Whenever you hear the term seed, you are likely to think of the seeds of a plant. However, there are other types of seeds. There are endosperm seeds and cotyledon seeds.
Several studies have focused on the structure of the endosperm of a seed during germination. The lateral endosperm contains four layers of cells at the periphery. The outermost cell wall is slightly thicker than the others. The cell walls of the inner layer are compressed.
The endosperm cap of seeds has been found to weaken during germination. This weakening may be caused by the presence of phytochrome-induced enzymes, which are known to weaken micropylar endosperm of Datura ferox L. It is not known if this activity is ABA-inhibited.
In order to study the occurrence of endosperm cap weakening, germination of tomato seeds was studied. Seeds were imbibed with water or ABA for 48 h. Wild-type seeds showed a decrease in required puncture force from 0.6 N to 0.35 N during the first 38 h of imbibition.
During the first 4 d of imbibition, gib1 mutant seeds showed no ice-crystal-induced porosity. The second step of weakening the endosperm cap may be cell separation.
During the germination process of a seed, the cotyledon is the first leaf to appear. The cotyledon is a large shield-like structure and contains a radicle. The cotyledon also contains a plumule, which acts as a food reservoir and a source of nutrition.
The cotyledon has a life span of from a few days to a year. During this time, the cotyledon feeds the plant until its first true leaves emerge and take over food production. It will then wither and may yellow or dry up. In some cases, the cotyledon may even begin to become photosynthetic, which is one of the many reasons it is considered to be an important plant organ.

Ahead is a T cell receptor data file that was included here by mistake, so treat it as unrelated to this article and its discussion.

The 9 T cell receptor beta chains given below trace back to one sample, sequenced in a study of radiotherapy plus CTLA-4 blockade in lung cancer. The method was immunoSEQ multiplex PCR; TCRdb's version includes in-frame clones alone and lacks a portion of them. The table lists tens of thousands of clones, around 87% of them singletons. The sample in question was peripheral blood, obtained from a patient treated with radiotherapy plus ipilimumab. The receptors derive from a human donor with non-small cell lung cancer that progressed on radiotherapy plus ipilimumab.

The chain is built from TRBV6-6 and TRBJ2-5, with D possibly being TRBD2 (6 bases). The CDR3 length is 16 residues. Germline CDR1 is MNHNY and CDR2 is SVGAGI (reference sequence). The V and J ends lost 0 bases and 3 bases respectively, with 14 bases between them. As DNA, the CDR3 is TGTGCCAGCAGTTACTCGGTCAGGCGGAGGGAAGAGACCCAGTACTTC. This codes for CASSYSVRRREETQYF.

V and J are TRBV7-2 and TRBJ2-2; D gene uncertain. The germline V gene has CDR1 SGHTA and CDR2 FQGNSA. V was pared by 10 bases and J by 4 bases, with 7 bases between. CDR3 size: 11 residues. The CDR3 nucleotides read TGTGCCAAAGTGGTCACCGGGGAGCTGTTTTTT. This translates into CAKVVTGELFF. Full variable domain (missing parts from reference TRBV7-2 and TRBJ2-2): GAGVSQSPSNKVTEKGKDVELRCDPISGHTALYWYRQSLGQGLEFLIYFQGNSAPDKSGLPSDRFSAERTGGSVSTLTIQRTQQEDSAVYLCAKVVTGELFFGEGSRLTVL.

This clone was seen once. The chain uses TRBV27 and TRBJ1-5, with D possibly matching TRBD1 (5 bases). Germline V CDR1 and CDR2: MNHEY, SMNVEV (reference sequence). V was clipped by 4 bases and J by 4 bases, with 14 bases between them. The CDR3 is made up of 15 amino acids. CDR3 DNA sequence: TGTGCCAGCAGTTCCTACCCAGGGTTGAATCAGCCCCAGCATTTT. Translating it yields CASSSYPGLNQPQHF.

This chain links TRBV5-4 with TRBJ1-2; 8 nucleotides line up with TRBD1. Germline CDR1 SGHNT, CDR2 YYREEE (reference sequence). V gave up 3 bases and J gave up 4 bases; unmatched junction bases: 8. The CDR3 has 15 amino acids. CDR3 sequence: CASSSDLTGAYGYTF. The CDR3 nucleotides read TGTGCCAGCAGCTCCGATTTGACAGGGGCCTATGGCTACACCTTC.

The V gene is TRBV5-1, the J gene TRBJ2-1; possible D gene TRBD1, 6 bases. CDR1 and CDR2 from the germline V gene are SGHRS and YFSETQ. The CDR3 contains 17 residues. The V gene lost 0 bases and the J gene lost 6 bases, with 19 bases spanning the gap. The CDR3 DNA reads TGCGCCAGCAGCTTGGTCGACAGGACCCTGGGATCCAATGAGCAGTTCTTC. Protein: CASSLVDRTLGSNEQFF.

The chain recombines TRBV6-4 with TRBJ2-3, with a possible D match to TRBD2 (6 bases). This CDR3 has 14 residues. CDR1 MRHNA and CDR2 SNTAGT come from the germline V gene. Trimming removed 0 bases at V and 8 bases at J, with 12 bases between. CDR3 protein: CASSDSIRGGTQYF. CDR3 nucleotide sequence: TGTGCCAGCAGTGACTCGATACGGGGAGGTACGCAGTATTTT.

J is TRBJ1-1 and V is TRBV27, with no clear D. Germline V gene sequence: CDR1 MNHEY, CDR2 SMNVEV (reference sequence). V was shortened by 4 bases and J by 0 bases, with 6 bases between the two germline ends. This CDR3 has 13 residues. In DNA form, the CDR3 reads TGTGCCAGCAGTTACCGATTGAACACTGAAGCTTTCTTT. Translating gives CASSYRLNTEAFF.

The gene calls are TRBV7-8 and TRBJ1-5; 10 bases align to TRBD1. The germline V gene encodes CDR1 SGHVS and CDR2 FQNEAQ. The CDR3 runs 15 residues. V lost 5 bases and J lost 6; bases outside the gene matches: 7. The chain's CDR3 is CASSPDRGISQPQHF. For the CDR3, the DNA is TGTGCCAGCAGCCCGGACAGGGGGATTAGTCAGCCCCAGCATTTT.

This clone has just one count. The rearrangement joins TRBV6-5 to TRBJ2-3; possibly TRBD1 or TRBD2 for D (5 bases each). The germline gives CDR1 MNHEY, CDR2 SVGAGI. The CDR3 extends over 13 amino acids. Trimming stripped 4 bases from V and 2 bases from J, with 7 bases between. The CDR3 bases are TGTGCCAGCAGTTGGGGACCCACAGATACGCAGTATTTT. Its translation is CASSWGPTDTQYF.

The cotyledon is part of the seed, so it contains a variety of specialized cells. Some of these cells will later become guard cells. Other cells may serve a short-term function in germination.
Cotyledons are also considered a good indicator of seed size because they are part of the seed. In many species, the number of cotyledons in a seed is a major feature in classifying the species. In some species, the number of cotyledons can be as high as twenty.
Various seed dispersal methods are used by plants to move, spread, and disperse their seeds. Some of these methods involve wind, fire, and water. Others involve animals, such as insects. These methods are important for the survival of plant species.
Fire is a very important seed dispersal method. Fire can cause plants to spread out, but it can also stunt the growth of newly dispersed seeds. This can be an issue in tropical forests.
Other types of seed dispersal methods involve the use of animals, such as birds and rodents. The seeds of these plants are covered with barbs and sticky mucous, which can hitch ride in the digestive system of these animals.
Some plants use feathers to hitchhike. This allows them to travel farther than seeds that use traditional methods of dispersal.
Some plants use spines to guide their seeds. Some of these spines are adhesive, meaning that the seeds will not fall off. Some plant seeds, like those in the pea, have seed pods that dry out when they are ripe.
Size of seeds found in the fossil record
During the Late Mesozoic, angiosperms diversified rapidly and radiated out of the tropics. However, they did not become large seeded until the Early Tertiary. The fossil record shows that most seed plants in the Early Tertiary had small to moderately small seeds.
These fossil seed plants represent adaptive radiation into an ecological niche space that was not yet occupied by any living species. Their size was also determined by their light environment. Seeds are generally larger in the central area of the pod.
Mesocyparis seed cones are ovate and 4.0-5.1 mm wide. The upper cone scales are larger than the basal cone scales. The position of the umbo has changed from the middle to the apex. The umbo is acute, and the seed cone is reflexed. The seed cones are borne in pairs.
The Rafflesiaceae family is known for producing seeds as small as 0.001 mg. They are also known for producing seeds as large as 27 kg. In addition to seeds, they produce flowers that have bracts that are decussate obovate, 3.7-4.3 mm long.